Fourth of July, British style

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LONDON — There was supposed to be a barbecue.

Back “home,” beef patties sizzled and charcoal smoked in whatever direction people were sitting. But with the Royal Parks’ ban on barbecues, American students abroad Julia Conley and Denise Bennett had to find some other way to celebrate Independence Day.

“Denise made hot dogs” in their Kensington flat, Conley said. “It was a nice piece of home.”

As Americans spread out picnic blankets and watched fireworks back in the United States, Americans in the United Kingdom found other ways to celebrate Independence Day, ironically, in the country from which they gained, well, their independence.

The U.S. Embassy in London estimates that about 250,000 Americans permanently reside in the United Kingdom at the moment, with more than 4 million Americans visiting or staying in the United Kingdom temporarily each year. That's half the population of New York City, or the equivalent population of Los Angeles.

Lynne Sayer, chairman of the American Society in London, an organization for Americans living permanently in the United Kingdom, has been a permanent resident of the United Kingdom since 1986. Although she can often find the American comforts of home in the United Kingdom, Sayer said she gets homesick on the Fourth of July.

“There you are, the Fourth of July, everybody at home is off at the lakes, barbecuing,” she said. “You really get homesick.”

Bennett, the student, said she’d spent all of her previous Independence Days with her family. This Fourth of July was “out of sorts.”

“The big difference is being in the States, you know everyone is celebrating on the same day,” she said. “Even here, being in the park, there may be Americans coming out here, but you don’t know who’s who. On the Fourth in the States, you feel some solidarity in that no matter where you go, everyone is American and everyone is celebrating the Fourth.”

The American Society in London usually holds a Fourth of July celebration with the American ambassador, but without an ambassador named yet by the Obama administration, it decided to hold off this year, Sayer said.

Last year’s celebration took place in the House of Lords, Sayer said.

“We got a big kick out of it,” Sayer said with a laugh. “There we were, celebrating our independence in a place where there were a million debates about the Revolutionary War raised from that spot.”

Sulgrave Manor, the ancestral home of Revolutionary War hero and America’s first president George Washington, has hosted a Fourth of July celebration for the past five years. This year’s two-day celebration involved performances by the Princeton University Tigertones, Appalachian dancers and “Punch and Judy,” a traditional English puppet show. The puppeteer for this year’s Punch and Judy introduced a President Barack Obama character to this year’s show.

Barnes said she does not think the British harbor any resentment toward Americans because they fought and won their independence so many years ago.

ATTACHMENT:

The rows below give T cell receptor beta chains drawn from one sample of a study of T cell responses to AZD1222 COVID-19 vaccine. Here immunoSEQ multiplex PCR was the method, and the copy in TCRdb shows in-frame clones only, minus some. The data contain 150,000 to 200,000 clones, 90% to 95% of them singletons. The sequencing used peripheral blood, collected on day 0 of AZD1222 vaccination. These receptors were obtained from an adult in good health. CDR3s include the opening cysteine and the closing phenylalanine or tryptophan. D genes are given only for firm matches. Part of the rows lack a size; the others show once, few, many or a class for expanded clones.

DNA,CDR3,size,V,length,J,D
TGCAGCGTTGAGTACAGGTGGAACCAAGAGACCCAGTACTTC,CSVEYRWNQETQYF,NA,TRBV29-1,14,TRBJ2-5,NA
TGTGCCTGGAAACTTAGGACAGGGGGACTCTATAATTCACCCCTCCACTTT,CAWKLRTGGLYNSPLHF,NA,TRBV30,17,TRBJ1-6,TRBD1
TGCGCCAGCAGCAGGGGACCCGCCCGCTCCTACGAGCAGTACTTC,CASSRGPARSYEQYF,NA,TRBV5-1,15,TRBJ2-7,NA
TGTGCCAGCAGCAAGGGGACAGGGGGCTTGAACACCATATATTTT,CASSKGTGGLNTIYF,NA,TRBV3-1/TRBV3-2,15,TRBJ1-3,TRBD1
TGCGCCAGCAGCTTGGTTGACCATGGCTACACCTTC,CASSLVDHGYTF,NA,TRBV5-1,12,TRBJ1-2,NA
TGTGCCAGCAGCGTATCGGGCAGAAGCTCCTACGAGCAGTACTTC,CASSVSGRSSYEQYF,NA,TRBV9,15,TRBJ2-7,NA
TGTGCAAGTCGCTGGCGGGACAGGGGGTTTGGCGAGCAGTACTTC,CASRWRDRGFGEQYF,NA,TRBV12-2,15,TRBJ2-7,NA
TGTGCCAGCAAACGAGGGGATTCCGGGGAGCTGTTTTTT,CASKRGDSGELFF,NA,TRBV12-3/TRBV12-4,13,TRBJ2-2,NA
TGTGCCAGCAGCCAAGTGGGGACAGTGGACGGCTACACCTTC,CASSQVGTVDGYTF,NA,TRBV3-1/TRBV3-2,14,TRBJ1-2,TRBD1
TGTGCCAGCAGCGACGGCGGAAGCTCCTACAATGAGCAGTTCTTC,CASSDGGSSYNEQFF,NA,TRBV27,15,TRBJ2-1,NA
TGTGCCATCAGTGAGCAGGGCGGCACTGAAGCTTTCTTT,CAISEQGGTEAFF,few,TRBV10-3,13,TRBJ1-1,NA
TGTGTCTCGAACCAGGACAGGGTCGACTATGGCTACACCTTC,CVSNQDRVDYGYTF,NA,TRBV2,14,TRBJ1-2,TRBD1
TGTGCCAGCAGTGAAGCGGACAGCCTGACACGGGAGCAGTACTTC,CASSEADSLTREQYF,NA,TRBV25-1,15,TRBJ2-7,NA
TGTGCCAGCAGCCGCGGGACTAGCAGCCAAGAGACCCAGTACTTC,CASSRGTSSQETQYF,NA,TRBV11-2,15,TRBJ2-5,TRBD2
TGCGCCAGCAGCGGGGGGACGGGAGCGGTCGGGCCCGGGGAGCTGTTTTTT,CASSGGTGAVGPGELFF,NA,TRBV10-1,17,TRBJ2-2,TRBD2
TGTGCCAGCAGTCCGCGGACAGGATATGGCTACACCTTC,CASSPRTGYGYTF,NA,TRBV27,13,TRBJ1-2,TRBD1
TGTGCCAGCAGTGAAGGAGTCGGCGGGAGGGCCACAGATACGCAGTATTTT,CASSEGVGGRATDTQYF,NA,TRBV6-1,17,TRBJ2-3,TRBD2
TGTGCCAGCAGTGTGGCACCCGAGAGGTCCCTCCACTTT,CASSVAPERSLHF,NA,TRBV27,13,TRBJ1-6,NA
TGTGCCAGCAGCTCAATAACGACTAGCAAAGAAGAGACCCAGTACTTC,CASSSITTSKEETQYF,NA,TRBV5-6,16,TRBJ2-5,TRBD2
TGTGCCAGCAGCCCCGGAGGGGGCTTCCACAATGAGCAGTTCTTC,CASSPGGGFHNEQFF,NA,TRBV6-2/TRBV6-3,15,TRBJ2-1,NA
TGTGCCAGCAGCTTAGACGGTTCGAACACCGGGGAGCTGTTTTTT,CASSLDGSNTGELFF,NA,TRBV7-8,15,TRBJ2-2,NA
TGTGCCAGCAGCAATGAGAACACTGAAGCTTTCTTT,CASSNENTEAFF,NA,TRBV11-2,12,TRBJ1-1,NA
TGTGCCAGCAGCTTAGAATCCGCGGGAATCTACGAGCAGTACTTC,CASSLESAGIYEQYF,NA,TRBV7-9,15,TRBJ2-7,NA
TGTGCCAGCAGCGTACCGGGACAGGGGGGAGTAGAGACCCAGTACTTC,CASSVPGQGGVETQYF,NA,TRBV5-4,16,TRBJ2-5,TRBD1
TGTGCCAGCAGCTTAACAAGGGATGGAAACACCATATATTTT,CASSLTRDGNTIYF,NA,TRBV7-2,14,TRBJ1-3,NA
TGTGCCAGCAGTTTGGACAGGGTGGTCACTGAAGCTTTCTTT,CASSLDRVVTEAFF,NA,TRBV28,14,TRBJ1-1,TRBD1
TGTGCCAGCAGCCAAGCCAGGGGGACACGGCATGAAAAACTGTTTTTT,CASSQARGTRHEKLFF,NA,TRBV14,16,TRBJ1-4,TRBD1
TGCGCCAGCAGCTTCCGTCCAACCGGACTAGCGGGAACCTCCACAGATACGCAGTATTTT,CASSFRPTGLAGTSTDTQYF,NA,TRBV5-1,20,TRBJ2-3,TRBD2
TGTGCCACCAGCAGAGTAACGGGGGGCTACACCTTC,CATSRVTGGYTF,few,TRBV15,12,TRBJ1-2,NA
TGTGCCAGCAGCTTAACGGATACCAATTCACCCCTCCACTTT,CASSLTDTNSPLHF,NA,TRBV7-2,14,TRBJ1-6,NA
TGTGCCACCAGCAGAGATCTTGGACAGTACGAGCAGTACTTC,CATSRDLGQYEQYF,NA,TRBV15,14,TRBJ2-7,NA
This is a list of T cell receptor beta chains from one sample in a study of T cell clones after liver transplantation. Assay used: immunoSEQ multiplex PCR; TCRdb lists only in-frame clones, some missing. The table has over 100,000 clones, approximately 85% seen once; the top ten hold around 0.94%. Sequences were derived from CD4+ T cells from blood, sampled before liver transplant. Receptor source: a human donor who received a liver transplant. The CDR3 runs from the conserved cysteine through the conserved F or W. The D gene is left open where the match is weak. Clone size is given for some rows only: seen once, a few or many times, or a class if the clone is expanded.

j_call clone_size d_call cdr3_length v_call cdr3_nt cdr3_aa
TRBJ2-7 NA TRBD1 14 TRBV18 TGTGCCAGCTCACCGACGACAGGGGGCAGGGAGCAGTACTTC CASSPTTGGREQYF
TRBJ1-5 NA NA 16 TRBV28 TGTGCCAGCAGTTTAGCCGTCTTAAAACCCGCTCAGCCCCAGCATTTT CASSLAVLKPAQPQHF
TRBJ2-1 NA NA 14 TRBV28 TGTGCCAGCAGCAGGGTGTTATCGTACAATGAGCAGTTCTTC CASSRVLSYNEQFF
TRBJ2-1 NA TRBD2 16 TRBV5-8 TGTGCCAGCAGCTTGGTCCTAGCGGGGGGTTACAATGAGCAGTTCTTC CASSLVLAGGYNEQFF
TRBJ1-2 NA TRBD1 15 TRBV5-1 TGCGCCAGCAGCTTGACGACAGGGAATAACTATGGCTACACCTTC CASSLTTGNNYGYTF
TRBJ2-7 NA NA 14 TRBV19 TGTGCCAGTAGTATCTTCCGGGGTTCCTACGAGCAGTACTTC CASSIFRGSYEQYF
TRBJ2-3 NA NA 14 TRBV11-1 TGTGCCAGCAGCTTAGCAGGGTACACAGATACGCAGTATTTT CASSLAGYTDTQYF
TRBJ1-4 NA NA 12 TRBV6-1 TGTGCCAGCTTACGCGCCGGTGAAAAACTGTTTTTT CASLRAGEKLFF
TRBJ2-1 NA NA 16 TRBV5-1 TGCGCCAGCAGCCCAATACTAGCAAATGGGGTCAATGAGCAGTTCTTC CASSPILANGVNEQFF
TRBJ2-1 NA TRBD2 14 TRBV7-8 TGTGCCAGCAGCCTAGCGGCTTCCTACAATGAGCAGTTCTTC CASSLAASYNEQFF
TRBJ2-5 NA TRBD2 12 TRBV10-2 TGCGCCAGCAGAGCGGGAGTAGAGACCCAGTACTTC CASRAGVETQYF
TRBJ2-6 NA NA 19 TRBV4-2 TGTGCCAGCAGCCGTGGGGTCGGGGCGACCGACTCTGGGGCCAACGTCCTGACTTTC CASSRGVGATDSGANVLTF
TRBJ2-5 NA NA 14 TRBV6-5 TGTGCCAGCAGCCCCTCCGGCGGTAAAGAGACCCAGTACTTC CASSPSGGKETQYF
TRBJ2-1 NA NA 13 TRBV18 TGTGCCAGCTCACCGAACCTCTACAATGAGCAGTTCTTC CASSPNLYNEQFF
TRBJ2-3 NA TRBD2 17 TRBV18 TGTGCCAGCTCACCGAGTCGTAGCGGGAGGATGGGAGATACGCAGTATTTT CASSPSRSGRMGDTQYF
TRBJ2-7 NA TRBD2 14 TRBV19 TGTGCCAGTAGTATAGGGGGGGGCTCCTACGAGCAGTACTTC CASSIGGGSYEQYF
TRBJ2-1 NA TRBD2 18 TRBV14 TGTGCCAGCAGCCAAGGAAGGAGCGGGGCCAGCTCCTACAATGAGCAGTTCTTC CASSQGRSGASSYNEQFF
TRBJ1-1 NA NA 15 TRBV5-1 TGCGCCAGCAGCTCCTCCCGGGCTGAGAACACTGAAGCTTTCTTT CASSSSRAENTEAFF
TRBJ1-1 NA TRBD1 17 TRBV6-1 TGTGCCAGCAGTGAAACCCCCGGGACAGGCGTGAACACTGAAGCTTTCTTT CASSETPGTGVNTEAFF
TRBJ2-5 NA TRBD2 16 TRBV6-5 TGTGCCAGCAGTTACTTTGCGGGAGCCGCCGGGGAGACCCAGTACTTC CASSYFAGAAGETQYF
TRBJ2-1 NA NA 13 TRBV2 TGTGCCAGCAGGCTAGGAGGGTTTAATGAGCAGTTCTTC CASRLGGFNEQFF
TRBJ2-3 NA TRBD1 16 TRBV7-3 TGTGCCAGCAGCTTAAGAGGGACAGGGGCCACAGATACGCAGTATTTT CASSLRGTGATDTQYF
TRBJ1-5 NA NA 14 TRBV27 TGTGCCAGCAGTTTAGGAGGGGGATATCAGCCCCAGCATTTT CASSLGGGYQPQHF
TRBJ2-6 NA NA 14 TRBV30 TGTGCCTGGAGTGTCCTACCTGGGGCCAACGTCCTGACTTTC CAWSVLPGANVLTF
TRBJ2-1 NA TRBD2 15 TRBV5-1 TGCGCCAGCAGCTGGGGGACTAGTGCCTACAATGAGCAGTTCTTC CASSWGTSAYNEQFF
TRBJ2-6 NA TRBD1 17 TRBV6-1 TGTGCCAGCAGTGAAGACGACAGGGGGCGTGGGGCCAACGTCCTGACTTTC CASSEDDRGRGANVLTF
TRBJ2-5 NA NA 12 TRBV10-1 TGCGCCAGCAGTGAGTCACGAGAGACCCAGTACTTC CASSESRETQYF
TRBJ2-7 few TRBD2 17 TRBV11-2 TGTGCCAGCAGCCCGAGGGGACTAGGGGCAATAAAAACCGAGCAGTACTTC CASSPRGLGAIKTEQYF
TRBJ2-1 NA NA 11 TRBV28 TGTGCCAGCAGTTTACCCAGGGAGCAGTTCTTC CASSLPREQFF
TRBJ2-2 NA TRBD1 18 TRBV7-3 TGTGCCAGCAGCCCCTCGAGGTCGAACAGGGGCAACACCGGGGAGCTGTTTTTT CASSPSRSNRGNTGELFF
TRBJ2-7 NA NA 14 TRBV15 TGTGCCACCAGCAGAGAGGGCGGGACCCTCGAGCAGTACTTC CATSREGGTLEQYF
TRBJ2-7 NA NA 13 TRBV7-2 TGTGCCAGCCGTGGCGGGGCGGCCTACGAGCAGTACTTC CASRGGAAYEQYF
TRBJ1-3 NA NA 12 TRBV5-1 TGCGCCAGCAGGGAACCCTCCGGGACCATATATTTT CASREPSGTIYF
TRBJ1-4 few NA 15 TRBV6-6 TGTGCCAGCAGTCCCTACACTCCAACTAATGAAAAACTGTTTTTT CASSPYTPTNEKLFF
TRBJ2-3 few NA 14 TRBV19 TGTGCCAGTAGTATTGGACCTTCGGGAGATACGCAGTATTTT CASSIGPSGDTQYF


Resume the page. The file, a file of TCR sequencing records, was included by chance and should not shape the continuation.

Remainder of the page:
“If you look at the history of our two nations, the War for Independence was very long ago,” she said. “The War for Independence is superseded in people’s memories in that we’ve fought on the same side of every war since 1814. That’s a lot longer.”

Sulgrave Manor was refurbished and opened to the public in 1921 to mark 100 years of peace between the two nations, Barnes said.

“Our reason for existing is to be a symbol of friendship between the peoples of the United Kingdom and the United States,” Barnes said. “We have links of friendship and family. We share democratic values. Those things continue, no matter what silly things our governments are getting up to at those particular moments.”

Most expatriates Sayer has met in the U.K. moved there because of a job.

“Today, it’s so global,” she said.

“When it first started out, we used to have a big Fourth of July party,” said American Apparel employee and British citizen Natalie Prince, folding brightly colored clothing behind the counter of American Apparel on Portobello Road. “We’d dress up in red, white and blue.”

American Apparel has more than 260 stores in 19 countries, according to its website.
“Now, it’s so multicultural and a lot of people here are tourists. It would just get lost in translation.”

Sayer said living in the United Kingdom is easier in this new global culture.

“I get home a lot,” Sayer said. “There’s Skype. We can talk to each other on the telephone for two pence a minute.”

In Kensington Gardens, Conley thinks of what her family is doing to celebrate the Fourth back home.

“I know right now, my mom is probably inviting the entire neighborhood over,” she said, a bit wistful. “Thinking about it makes me miss it a little bit.”

Despite the distance from California, her home state, and the “supreme” irony of celebrating Independence Day in England, Bennett said she enjoyed her first Fourth of July away from home.

“I feel like I learn a lot about the British culture and about the history here, but at the same time, I’m learning a lot more about being an American than I ever have,” Bennett said.